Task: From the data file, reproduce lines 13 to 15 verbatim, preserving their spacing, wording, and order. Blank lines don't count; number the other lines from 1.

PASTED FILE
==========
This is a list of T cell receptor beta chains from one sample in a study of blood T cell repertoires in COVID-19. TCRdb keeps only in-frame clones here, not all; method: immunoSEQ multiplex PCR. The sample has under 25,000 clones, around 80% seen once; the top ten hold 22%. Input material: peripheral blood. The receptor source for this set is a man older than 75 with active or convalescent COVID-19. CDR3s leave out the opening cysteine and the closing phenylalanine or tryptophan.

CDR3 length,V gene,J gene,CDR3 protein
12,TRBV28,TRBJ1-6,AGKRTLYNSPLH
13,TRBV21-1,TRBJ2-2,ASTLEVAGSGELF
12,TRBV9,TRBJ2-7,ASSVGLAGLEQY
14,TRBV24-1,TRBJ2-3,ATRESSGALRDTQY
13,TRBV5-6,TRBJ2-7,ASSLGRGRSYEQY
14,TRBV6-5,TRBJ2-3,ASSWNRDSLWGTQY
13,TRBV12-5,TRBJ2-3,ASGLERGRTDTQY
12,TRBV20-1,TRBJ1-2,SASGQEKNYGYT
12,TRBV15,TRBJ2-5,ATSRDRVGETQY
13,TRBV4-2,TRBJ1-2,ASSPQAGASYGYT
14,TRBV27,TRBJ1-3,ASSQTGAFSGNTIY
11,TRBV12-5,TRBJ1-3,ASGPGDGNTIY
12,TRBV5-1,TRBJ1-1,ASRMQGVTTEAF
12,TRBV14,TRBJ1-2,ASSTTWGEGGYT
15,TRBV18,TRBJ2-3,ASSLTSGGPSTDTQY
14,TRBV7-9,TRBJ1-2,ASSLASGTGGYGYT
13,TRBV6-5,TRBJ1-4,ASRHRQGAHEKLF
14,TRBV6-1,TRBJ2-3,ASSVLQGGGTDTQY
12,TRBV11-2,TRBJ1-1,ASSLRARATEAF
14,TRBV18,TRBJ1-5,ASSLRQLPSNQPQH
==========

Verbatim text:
14,TRBV27,TRBJ1-3,ASSQTGAFSGNTIY
11,TRBV12-5,TRBJ1-3,ASGPGDGNTIY
12,TRBV5-1,TRBJ1-1,ASRMQGVTTEAF